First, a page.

Trevor Noah returns as Grammy host with comfort, nervousness

FILE - Trevor Noah appears at the 63rd annual Grammy Awards in Los Angeles on March 14, 2021. Noah is hosting the Grammy Awards for a third-straight year. (Photo by Jordan Strauss/Invision/AP, File) (Jordan Strauss)

LOS ANGELES – Trevor Noah feels more comfortable hosting the Grammy Awards for a third-straight year, but the former “The Daily Show” host still has some nervousness about leading the ceremony with big-time acts like Beyoncé, Adele and Harry Styles looking on.

“The nerves come in because you’re standing in front of not just some of the best, but some of the biggest performers in the world,” said the Emmy winner. Noah expects his diligent preparation to get him through Sunday's show.

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“Nerves are part of what I do,” the comedian said.

Noah returns for his third hosting stint at the Grammys, which airs live from Arena on Sunday on CBS and Paramount+. The ceremony returns to Los Angeles after relocating to Las Vegas for the first-time ever because of rising COVID-19 cases and omicron variant.

“I was relieved Trevor came back because it makes my job more enjoyable and easier,” said Ben Winston, the show's executive producer. He called Noah an “absolute pro” who he said can pivot gracefully at any moment on a night celebrating music’s best.

“He reassures me on a stressful night when a set hasn’t been built in time and I say to his ear ‘Sorry about that. I need you to go an extra 90 seconds because Lady Gaga’s orchestra isn’t in.’ He’ll just naturally flow, make a joke, get up and sit at somebody’s table and chat with them,” Winston said. “That’s a very difficult task which very few people could do — and definitely can’t do with his comedy and charm that Trevor has.”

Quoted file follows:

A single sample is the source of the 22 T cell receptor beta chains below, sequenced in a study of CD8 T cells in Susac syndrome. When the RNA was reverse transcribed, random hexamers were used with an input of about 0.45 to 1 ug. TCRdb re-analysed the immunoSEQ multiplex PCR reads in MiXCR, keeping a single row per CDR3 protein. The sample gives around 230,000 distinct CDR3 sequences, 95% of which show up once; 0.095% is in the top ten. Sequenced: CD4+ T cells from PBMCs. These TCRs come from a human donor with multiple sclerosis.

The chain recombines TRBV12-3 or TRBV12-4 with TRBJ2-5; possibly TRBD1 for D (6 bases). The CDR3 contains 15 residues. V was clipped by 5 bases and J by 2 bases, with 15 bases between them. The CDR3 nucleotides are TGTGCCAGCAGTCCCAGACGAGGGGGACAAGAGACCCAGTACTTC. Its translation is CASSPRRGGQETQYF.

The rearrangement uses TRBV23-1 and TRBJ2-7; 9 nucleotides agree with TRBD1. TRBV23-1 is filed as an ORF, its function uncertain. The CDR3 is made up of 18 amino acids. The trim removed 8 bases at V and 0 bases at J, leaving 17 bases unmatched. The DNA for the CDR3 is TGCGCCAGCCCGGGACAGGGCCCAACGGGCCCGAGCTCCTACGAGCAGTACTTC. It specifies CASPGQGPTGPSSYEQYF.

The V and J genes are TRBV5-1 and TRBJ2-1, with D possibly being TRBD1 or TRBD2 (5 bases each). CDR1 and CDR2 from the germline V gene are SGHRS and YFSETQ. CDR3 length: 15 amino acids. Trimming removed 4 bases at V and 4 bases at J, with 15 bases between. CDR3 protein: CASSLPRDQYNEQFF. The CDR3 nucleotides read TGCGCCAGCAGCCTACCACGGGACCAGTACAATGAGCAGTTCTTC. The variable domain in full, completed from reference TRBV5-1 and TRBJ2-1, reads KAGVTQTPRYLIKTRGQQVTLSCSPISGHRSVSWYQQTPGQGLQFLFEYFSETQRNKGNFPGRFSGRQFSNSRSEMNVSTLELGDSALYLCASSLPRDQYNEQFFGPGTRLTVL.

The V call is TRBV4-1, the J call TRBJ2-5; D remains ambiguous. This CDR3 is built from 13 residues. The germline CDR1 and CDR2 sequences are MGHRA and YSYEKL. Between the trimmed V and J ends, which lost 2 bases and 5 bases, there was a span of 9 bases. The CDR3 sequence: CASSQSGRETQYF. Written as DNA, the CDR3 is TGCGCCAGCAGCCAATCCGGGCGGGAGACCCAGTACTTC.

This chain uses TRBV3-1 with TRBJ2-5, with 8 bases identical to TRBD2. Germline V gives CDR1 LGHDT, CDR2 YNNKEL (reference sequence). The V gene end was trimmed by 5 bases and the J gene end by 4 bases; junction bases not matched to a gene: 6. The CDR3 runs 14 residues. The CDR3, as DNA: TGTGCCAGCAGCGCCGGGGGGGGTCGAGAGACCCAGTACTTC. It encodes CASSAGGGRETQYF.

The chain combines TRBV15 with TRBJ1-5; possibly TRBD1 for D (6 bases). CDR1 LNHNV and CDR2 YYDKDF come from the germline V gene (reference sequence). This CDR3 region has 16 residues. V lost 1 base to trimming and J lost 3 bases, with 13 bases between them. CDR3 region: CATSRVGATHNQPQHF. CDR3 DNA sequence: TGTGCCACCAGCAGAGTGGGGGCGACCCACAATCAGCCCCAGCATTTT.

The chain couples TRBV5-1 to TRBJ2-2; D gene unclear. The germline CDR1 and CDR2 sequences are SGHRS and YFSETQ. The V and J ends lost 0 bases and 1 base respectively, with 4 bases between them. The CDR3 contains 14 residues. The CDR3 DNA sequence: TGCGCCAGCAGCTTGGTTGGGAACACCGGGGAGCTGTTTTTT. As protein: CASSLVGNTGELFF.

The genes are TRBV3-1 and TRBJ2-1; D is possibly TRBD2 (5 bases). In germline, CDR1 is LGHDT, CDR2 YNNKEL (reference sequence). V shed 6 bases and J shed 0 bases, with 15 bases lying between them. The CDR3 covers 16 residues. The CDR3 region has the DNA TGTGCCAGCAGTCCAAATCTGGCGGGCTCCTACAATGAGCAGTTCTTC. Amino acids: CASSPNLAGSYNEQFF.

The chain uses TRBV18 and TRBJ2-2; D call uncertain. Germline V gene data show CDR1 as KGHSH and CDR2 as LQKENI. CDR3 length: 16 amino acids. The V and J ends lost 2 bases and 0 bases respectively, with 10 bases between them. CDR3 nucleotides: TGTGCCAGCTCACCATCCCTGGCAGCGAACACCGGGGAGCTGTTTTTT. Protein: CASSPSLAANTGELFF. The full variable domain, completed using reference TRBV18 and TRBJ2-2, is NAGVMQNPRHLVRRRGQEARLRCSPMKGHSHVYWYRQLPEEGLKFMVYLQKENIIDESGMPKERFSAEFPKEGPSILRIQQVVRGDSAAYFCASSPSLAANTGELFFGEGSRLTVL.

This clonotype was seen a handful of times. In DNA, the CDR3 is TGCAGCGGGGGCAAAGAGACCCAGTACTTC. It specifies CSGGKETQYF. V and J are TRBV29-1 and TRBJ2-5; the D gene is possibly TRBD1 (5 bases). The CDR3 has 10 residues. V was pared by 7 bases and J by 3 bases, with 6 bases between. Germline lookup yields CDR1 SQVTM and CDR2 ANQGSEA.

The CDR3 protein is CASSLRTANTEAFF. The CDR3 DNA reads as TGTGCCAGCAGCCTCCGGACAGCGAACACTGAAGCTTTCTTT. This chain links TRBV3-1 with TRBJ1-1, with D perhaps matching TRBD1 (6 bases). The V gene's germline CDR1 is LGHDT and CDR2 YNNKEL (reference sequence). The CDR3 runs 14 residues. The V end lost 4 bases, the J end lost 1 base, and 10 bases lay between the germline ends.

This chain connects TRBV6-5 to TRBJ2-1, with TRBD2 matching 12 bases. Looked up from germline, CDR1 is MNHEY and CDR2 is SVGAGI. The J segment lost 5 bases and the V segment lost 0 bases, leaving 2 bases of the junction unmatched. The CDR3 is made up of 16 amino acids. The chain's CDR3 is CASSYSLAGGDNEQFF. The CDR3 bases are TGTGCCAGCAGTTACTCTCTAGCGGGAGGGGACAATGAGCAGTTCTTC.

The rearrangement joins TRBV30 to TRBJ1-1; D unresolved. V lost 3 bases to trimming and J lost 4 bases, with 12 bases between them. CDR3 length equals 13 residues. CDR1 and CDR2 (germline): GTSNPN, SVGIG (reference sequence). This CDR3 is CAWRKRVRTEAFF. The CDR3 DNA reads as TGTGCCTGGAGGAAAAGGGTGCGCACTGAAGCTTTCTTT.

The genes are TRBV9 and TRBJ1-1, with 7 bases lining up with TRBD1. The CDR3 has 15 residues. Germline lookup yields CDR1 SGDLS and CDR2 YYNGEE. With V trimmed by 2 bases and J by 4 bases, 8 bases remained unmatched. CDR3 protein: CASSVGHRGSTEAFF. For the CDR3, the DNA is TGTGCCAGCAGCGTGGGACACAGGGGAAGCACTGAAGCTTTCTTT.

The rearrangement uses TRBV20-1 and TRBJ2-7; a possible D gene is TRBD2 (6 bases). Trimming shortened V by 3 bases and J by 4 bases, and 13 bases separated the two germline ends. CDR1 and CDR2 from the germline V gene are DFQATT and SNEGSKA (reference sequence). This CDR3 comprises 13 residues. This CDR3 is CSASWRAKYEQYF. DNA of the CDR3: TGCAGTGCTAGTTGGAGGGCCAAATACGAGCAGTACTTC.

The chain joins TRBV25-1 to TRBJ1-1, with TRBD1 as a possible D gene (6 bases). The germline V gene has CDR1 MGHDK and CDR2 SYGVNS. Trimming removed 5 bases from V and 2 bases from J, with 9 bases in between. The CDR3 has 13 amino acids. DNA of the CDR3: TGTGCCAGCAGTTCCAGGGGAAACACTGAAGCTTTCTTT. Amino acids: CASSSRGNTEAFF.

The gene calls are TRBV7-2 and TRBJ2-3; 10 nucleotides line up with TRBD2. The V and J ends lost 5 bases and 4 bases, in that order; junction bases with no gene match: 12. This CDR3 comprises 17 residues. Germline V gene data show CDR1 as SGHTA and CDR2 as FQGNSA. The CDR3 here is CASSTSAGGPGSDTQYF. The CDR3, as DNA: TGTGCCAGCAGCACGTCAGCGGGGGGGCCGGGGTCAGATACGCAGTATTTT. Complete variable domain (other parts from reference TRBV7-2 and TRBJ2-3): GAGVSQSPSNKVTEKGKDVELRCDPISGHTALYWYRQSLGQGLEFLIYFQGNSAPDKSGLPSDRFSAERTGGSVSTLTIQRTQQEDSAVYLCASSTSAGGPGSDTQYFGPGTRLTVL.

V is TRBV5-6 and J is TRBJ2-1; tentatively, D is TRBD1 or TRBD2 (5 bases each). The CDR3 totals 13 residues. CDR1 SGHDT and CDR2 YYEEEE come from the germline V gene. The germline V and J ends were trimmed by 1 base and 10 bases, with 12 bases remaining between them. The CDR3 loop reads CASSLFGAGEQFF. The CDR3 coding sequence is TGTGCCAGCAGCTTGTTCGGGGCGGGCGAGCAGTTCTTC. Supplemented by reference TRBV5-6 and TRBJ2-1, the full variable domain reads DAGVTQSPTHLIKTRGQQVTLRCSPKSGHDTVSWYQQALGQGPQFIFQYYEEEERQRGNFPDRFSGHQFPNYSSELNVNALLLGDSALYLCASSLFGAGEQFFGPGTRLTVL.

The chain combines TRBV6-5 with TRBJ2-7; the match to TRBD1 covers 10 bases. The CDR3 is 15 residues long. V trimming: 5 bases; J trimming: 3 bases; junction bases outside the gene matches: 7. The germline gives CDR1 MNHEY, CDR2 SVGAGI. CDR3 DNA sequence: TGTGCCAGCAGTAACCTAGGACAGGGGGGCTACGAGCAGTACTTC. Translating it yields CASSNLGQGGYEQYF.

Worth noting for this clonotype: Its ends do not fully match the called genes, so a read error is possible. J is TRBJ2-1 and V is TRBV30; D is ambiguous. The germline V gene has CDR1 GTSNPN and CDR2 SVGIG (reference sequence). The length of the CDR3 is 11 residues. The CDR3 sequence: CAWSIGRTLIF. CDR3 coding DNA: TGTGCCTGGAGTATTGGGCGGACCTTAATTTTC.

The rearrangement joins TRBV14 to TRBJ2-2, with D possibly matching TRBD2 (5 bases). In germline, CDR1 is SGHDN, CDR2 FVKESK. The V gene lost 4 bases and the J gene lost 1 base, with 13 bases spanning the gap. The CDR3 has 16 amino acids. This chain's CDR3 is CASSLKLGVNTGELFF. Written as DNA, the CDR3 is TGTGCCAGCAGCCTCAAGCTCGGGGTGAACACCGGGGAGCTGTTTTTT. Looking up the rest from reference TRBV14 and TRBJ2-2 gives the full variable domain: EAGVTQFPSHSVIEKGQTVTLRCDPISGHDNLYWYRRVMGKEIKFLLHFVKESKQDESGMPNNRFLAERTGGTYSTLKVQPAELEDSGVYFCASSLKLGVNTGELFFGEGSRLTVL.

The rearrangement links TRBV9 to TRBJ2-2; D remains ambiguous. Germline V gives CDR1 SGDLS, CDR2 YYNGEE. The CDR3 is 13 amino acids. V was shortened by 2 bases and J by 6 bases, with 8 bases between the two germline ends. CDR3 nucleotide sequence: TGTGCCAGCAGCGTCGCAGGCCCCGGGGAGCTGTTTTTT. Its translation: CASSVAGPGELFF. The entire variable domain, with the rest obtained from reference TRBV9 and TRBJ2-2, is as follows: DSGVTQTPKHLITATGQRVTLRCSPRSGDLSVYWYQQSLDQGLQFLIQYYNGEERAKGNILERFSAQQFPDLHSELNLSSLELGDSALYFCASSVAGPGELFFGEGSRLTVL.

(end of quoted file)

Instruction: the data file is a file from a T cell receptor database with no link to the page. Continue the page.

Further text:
Noah said each year of hosting the Grammys has offered a different experience because of the logistical challenges stemmed from the pandemic. But he said the intimate but socially-distanced in-person award show in 2021 helped him build a rapport with music stars — especially when telling his jokes.

Last year’s ceremony in Las Vegas was a hybrid model that included fans.

“Every year, I notice that I develop a different rapport with the people in the room,” he said. “That opens you up to a few more jokes and a few more conversations in a way where people understand the context of who you are in relation to them. It means you get to have a little bit of fun without anybody feeling like you’re dunking on them.”

As a music fan, Noah is looking forward to checking out the popular performers who will hit the stage including Bad Bunny, Mary J. Blige, Sam Smith, Lizzo, Steve Lacy and Brandi Carlile.

Beyoncé heads into the ceremony with a leading nine nominations, including record and song of the year nods for her song “Break My Soul.” Kendrick Lamar has the second-most nominations with eight, while Adele and Carlile enter the show with seven nods.

Styles, Blige, Future, DJ Khaled, The-Dream and mastering engineer Randy Merrill each received six nominations.

“We love having Trevor because he's so darn good at it,” said Harvey Mason jr, the CEO of the Recording Academy. “He is so personable, he’s so funny. I don’t know how he does what he does. He never stumbles, he never hesitates. He’s always so earnest and heartfelt. He’s also a music guy. You see him when he’s not on camera. He’s singing, he’s dancing, he’s rapping. I feel like he’s one of us now.”


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